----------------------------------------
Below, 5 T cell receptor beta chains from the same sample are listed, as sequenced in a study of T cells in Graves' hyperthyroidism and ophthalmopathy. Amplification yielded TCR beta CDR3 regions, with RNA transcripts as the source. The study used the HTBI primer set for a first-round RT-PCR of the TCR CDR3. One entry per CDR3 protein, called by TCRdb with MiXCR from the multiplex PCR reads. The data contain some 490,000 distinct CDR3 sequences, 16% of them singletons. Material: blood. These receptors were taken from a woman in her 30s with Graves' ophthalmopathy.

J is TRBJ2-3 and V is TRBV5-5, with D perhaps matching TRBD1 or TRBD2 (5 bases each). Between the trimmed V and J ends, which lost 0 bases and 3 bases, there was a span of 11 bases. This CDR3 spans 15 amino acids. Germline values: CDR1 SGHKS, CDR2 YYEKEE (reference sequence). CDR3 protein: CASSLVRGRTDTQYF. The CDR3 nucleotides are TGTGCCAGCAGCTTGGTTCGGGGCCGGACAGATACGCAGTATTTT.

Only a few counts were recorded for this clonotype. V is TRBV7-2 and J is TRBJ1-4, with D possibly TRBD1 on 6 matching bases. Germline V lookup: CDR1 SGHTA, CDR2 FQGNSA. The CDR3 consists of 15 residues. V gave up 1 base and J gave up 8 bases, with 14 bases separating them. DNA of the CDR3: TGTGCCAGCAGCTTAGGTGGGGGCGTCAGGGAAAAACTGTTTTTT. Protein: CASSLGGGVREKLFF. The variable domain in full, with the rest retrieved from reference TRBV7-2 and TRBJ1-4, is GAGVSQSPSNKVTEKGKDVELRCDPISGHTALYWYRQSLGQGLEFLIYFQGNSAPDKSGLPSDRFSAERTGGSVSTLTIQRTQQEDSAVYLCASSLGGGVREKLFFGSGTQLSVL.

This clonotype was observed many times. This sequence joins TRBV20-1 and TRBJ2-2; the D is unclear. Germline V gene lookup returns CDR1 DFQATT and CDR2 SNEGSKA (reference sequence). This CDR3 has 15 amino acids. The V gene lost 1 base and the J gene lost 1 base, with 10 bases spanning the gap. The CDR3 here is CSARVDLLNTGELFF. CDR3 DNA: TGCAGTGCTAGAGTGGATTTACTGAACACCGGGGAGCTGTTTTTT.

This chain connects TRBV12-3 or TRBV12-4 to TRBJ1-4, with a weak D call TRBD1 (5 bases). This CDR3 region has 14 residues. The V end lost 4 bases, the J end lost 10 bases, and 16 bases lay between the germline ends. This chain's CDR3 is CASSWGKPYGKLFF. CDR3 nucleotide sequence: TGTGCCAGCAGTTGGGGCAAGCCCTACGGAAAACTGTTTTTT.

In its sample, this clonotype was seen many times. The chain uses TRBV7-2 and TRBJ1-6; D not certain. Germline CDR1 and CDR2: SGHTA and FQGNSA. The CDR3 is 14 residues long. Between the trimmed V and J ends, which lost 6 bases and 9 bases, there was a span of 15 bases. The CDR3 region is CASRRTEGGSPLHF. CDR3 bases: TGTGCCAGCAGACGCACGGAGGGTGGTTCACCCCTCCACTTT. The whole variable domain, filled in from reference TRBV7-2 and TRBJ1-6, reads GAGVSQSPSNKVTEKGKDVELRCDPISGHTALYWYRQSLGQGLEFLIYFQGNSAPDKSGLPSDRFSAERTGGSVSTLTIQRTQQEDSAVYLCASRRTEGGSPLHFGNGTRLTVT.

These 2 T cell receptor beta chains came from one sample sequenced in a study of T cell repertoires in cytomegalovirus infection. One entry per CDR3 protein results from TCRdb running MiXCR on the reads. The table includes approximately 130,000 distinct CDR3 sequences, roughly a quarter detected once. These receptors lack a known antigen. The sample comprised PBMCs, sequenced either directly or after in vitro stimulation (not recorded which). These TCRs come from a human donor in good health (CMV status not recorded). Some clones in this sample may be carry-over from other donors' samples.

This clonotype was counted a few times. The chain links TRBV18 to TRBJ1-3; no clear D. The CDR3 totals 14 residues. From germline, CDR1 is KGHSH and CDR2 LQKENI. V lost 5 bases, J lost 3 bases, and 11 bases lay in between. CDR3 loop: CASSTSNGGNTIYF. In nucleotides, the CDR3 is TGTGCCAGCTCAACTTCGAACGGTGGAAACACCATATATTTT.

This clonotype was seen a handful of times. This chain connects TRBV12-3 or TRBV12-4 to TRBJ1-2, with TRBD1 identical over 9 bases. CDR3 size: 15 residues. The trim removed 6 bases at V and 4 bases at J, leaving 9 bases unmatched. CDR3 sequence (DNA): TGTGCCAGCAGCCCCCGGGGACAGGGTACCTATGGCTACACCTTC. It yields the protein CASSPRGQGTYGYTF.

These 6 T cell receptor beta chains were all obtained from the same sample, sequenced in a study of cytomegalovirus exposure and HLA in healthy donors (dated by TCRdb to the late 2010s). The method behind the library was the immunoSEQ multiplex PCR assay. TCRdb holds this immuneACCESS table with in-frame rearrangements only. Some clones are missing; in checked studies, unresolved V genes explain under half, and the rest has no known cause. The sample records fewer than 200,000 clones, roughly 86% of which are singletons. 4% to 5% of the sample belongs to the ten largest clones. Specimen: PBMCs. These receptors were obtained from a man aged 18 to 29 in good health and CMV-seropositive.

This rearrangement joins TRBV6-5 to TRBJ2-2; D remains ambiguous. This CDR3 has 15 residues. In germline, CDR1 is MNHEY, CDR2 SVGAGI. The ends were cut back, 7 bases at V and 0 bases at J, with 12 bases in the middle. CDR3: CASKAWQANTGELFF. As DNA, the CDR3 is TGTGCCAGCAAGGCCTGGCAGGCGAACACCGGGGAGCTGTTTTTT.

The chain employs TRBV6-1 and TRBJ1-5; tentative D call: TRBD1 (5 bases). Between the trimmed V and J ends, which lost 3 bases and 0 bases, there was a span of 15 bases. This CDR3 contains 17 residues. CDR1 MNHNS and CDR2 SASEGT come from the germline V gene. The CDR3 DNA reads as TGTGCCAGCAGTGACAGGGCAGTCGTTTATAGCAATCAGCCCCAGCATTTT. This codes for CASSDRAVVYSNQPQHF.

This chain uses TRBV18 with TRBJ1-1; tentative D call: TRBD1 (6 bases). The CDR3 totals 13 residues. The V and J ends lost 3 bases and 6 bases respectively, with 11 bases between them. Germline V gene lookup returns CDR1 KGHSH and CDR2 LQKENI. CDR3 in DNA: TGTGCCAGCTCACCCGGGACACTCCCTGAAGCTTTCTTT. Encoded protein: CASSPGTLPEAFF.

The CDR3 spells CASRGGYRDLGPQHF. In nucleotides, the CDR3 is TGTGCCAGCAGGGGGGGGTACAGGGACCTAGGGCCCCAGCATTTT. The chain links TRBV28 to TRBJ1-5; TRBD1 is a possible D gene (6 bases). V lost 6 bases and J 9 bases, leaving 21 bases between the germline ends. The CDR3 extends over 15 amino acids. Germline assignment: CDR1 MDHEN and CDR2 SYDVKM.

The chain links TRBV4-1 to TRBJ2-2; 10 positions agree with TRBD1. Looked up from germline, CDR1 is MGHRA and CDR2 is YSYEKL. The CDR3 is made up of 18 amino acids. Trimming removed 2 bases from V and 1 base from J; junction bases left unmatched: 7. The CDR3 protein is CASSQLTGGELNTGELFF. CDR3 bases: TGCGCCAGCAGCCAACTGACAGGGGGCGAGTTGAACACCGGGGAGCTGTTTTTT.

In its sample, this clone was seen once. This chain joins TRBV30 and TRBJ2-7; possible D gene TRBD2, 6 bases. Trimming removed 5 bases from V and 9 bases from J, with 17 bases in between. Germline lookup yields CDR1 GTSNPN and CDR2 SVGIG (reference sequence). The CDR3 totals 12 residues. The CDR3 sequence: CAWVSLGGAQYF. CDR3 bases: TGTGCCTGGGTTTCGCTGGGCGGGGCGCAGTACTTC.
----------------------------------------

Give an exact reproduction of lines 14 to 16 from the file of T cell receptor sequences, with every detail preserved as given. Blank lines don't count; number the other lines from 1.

The CDR3 spells CASRGGYRDLGPQHF. In nucleotides, the CDR3 is TGTGCCAGCAGGGGGGGGTACAGGGACCTAGGGCCCCAGCATTTT. The chain links TRBV28 to TRBJ1-5; TRBD1 is a possible D gene (6 bases). V lost 6 bases and J 9 bases, leaving 21 bases between the germline ends. The CDR3 extends over 15 amino acids. Germline assignment: CDR1 MDHEN and CDR2 SYDVKM.

The chain links TRBV4-1 to TRBJ2-2; 10 positions agree with TRBD1. Looked up from germline, CDR1 is MGHRA and CDR2 is YSYEKL. The CDR3 is made up of 18 amino acids. Trimming removed 2 bases from V and 1 base from J; junction bases left unmatched: 7. The CDR3 protein is CASSQLTGGELNTGELFF. CDR3 bases: TGCGCCAGCAGCCAACTGACAGGGGGCGAGTTGAACACCGGGGAGCTGTTTTTT.

In its sample, this clone was seen once. This chain joins TRBV30 and TRBJ2-7; possible D gene TRBD2, 6 bases. Trimming removed 5 bases from V and 9 bases from J, with 17 bases in between. Germline lookup yields CDR1 GTSNPN and CDR2 SVGIG (reference sequence). The CDR3 totals 12 residues. The CDR3 sequence: CAWVSLGGAQYF. CDR3 bases: TGTGCCTGGGTTTCGCTGGGCGGGGCGCAGTACTTC.